These tips will help take you beyond run-of-the-mill penne so you can create pasta dishes that truly stand out.
Keeping a huge pot of water boiling to cook your pasta isn't just a waste of energy; it's unnecessary. After rigorous testing, J. Kenji Lopez-Alt from The Food Lab discovered that you can cook with as little as 2 quarts of water per pound of pasta. Just bring the water to a boil, add the pasta, bring it to a boil again, then stir, cover, and turn off the heat. Let sit for a couple of minutes less than the cooking time on the package, and you're good to go. Better yet, since you're using a smaller volume of water, the resulting pasta liquid is starchier, making it better for emulsifying your pasta sauce. This method works best with short pastas. Try it out with this Meyer lemon pasta recipe — adding some of the extra-starchy water will make the sauce even creamier.
Image: Javier Lastras/Flickr
Wait, what? It turns out that with a little planning ahead, you can get your dried pasta to cook in as little as one minute. All you have to do is soak your pasta in cold water for 90 minutes before cooking it. Then add it to a pot of boiling water, and cook for 30 to 45 seconds or until it's the texture of doneness you prefer.
Pasta night can get messy, but it doesn't need to. You can cook a bevy of pastas in one pot. Just chop your veggies (sauté if you're feeling fancy), then add your other sauce ingredients and the pasta. Bring to a boil, and cook, stirring frequently, until the pasta is done. The pasta cooks right in the sauce, so there's no need for straining and no need to dirty a second pot for sauce. Genius!
Image: Jeremy Smith/Flicker
You can make delicious pasta dishes and casseroles right in the slow cooker, no hot oven required. The key is cooking the pasta in the last 30 to 40 minutes of your recipe. For instance, you would add your veggies, meat and liquids to the Crock-Pot and let them slow-cook on low while you're at work. Once you get home, crank up the heat to high, and add your pasta with 1 cup of liquid (more or less, depending on how much liquid is in the slow cooker). Cover, and let cook for 30 minutes for white pasta, 40 minutes for whole-wheat, until its tenderness is to your liking.
If you've ever wondered why the pasta you get at restaurants is so much more flavorful than what you make at home, how you finish the pasta could be the culprit. Don't cook the pasta until it's perfectly al dente and then pour on sauce straight from the jar. Instead, you should heat the sauce up in a pan large enough to also hold the pasta. When it's still a little underdone, drain it, reserving some of the pasta water, and add the pasta to the pan with the sauce. Add a little of the starchy pasta water to help thicken and emulsify the sauce, and cook until the pasta is tender. This way, instead of just absorbing water in its last minutes of cooking, your pasta is absorbing the sauce, making each bite of the final dish more flavorful.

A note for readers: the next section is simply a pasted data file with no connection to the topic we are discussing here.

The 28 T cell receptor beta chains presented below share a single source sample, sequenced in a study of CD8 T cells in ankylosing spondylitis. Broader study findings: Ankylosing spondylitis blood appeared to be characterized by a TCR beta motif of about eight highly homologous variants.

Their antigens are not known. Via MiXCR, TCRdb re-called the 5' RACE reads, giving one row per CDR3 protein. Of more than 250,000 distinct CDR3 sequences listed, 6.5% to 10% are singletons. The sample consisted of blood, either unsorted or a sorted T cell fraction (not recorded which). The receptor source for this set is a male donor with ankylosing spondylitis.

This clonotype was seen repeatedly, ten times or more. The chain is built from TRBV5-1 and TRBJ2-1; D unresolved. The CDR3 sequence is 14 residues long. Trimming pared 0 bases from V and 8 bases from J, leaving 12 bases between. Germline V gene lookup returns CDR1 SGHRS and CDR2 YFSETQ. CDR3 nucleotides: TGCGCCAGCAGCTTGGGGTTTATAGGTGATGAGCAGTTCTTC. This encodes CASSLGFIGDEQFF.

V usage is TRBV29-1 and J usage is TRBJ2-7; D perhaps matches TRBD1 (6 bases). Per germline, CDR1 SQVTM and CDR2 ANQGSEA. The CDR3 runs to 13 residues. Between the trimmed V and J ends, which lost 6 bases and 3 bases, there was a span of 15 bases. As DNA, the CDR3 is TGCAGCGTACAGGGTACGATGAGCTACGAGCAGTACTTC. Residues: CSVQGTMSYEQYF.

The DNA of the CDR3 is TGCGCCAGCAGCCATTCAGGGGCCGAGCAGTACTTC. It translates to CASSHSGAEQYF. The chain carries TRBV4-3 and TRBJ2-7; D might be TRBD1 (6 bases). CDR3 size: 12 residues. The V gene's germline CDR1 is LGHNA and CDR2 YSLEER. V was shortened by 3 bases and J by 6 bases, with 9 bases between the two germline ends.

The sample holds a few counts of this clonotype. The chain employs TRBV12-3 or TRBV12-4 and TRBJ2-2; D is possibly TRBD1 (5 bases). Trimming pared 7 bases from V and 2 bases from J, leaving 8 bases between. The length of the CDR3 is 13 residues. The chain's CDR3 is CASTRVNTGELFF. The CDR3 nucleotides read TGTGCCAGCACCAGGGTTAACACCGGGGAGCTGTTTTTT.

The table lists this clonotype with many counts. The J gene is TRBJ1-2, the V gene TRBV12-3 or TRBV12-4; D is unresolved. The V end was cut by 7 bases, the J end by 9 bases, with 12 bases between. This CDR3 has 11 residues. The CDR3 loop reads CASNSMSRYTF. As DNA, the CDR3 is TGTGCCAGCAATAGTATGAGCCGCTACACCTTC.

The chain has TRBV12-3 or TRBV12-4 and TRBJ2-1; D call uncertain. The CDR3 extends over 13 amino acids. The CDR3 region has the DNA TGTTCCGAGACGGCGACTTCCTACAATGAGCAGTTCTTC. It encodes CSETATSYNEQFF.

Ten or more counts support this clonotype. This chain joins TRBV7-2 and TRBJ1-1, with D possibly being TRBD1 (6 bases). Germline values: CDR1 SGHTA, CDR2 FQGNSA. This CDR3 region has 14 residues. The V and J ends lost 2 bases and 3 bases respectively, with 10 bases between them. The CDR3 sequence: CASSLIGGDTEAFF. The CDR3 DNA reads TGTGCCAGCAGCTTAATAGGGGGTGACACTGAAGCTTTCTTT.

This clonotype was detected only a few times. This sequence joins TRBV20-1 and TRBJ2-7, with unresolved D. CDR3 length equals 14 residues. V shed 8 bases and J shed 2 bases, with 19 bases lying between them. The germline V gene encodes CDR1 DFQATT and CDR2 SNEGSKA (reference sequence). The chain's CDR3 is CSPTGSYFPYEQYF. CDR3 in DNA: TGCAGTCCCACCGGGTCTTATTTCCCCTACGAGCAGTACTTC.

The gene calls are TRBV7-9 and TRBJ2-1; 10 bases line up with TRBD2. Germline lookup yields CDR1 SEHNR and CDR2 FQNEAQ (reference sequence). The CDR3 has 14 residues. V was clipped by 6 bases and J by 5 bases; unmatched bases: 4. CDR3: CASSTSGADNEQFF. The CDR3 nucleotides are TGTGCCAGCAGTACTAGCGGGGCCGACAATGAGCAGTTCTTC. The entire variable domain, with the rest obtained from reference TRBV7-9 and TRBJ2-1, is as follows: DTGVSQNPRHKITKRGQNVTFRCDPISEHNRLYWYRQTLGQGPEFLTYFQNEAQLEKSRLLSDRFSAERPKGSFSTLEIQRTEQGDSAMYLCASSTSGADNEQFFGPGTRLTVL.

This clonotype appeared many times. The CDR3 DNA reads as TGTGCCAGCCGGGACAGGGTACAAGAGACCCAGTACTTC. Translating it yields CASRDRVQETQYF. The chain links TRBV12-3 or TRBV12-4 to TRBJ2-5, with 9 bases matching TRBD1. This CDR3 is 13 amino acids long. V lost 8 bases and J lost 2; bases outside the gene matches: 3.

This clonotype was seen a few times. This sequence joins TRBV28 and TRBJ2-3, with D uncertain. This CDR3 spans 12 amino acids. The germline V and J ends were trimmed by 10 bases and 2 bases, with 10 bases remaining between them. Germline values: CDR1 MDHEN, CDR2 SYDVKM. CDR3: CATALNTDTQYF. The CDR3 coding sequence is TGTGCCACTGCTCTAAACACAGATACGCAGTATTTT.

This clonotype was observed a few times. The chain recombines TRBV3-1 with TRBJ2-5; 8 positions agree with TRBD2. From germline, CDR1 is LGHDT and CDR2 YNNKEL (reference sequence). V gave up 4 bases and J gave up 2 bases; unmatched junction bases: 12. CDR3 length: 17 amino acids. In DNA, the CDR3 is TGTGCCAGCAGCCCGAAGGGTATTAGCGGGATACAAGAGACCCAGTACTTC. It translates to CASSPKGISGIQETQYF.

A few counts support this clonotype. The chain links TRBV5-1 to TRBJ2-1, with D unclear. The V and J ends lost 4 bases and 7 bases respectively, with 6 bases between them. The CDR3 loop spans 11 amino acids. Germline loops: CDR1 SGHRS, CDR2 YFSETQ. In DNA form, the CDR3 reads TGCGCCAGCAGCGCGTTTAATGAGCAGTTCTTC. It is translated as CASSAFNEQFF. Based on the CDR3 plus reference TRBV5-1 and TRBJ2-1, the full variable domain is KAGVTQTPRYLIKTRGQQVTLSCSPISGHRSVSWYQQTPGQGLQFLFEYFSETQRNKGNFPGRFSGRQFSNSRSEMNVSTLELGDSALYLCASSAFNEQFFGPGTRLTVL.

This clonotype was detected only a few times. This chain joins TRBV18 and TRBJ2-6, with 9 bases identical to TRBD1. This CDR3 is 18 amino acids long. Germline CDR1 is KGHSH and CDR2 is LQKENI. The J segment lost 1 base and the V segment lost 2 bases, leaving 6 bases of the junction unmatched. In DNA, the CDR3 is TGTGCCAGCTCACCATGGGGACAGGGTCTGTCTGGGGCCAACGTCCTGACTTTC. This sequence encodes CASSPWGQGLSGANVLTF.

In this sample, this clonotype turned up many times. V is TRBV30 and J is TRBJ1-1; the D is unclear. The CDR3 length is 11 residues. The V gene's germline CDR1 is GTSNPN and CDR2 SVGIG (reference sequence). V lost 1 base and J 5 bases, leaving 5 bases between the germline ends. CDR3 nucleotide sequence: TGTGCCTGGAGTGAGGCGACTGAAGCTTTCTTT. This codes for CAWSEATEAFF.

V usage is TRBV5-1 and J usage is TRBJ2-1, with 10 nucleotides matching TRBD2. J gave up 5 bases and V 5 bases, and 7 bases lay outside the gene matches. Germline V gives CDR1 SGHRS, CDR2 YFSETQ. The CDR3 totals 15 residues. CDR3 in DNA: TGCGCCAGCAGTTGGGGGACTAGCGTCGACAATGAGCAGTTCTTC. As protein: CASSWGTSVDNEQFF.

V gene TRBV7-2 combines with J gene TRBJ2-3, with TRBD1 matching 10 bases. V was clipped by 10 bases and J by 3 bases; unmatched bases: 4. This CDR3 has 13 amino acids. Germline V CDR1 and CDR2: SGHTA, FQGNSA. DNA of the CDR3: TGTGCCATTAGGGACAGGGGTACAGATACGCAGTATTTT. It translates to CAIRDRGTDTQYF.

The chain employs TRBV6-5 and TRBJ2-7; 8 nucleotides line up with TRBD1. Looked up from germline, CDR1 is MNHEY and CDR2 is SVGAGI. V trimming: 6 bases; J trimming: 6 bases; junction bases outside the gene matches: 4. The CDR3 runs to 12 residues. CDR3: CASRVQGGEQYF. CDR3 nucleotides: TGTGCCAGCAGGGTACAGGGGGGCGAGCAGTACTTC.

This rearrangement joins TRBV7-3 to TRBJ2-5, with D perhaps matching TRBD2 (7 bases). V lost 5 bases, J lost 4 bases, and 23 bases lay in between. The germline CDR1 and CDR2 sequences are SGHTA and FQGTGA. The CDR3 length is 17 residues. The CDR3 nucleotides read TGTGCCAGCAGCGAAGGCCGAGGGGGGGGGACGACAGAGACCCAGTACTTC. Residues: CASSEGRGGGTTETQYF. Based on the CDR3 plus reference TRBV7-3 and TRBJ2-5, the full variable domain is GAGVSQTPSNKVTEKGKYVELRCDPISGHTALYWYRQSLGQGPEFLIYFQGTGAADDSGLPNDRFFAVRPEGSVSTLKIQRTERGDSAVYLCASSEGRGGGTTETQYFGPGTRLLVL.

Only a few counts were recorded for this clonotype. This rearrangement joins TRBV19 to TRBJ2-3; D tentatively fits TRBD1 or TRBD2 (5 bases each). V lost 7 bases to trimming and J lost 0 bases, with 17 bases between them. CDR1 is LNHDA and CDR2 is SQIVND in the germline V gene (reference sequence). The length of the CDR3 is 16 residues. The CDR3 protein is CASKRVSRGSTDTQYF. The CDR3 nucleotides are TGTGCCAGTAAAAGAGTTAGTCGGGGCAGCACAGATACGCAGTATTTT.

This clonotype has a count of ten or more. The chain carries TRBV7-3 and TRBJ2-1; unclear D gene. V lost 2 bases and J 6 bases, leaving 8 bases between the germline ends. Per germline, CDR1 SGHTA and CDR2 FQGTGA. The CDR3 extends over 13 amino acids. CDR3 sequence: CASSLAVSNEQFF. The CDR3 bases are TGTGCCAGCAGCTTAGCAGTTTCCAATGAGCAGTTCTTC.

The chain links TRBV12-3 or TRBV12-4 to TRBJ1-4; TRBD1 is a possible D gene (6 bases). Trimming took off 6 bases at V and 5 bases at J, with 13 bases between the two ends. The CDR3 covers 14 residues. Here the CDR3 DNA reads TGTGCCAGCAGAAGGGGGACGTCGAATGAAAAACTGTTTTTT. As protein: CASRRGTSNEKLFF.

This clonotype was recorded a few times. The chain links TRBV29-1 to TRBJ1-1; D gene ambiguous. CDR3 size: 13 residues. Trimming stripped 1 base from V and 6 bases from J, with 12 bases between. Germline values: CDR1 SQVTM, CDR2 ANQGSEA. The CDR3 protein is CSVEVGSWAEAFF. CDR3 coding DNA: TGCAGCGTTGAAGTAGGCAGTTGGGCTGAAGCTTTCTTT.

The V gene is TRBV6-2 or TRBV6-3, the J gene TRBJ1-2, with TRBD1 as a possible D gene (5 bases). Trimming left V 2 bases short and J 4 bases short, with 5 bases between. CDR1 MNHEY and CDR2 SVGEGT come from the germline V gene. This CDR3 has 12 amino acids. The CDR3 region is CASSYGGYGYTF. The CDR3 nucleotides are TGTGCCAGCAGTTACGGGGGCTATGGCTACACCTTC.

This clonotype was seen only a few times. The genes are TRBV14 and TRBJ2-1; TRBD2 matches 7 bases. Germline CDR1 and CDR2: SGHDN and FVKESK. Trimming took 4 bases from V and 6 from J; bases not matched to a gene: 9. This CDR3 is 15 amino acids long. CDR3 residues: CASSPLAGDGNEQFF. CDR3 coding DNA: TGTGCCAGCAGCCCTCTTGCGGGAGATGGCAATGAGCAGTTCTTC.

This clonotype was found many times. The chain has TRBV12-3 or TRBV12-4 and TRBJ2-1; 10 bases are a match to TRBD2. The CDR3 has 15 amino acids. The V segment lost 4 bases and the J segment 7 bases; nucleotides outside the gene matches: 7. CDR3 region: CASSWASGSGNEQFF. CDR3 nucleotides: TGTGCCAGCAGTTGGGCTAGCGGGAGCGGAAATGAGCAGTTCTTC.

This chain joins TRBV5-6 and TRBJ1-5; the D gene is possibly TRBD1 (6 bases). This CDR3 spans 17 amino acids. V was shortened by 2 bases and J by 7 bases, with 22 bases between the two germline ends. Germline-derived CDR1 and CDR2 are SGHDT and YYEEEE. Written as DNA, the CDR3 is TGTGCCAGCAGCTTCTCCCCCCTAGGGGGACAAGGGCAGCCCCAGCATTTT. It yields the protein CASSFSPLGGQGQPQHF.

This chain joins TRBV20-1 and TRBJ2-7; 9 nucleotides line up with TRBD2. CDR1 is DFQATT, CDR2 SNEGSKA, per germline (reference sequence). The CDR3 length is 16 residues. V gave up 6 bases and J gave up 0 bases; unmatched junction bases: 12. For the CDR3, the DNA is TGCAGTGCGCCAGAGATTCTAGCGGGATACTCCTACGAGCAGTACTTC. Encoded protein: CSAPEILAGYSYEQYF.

You may have been taught to rinse your pasta when it's done cooking so that it doesn't stick together. Or perhaps someone told you to add a drizzle of olive oil to the pot of water or finished pasta. But these two acts can actually ruin your meal. Rinsing the pasta removes its outside layer of starch, which helps bind the sauce to the pasta. Rinsing just results in the sauce slipping off the noodles instead of clinging to them. Likewise, drizzling cooked pasta with olive oil will create a barrier between the pasta and the sauce. For the most flavorful dish, follow the instructions for finishing the pasta above.
I know, I just said to never rinse your pasta. But there's an exception to every rule, and in this case, it's when you're making cold pasta salad. Drain the pasta, then quickly rinse it with cold, cold water. It will remove the starches from the pasta and keep it from cooking further, so your pasta salad won't end up mushy. Since most pasta salad is refrigerated for at least an hour before serving, the dressing in the salad will have time to penetrate the pasta, and it will be flavorful even though you've rinsed off its surface starches. Try it out with this bruschetta pasta salad recipe.
If you're somewhere without a stove (or your favorite pot is in the sink, and you don't feel like washing it), you can cook your pasta in the microwave. Just add three minutes to the cooking time on the package, cover the pasta with water in a microwave-safe dish, and go.
Cook spaghetti and other long noodles in just a fraction of the time it takes to use the traditional boiling water method. Just add the noodles to a frying pan, cover with cold water, and cook over high heat. Stir the pasta occasionally, and enjoy once it's tender.
Want to get extra flavor from your pasta? Try toasting it in a little olive oil before you add any liquid. This recipe uses a chicken-sausage sauce, but toasted pasta would be great with brown butter and sage too.
More: Homemade rainbow pasta
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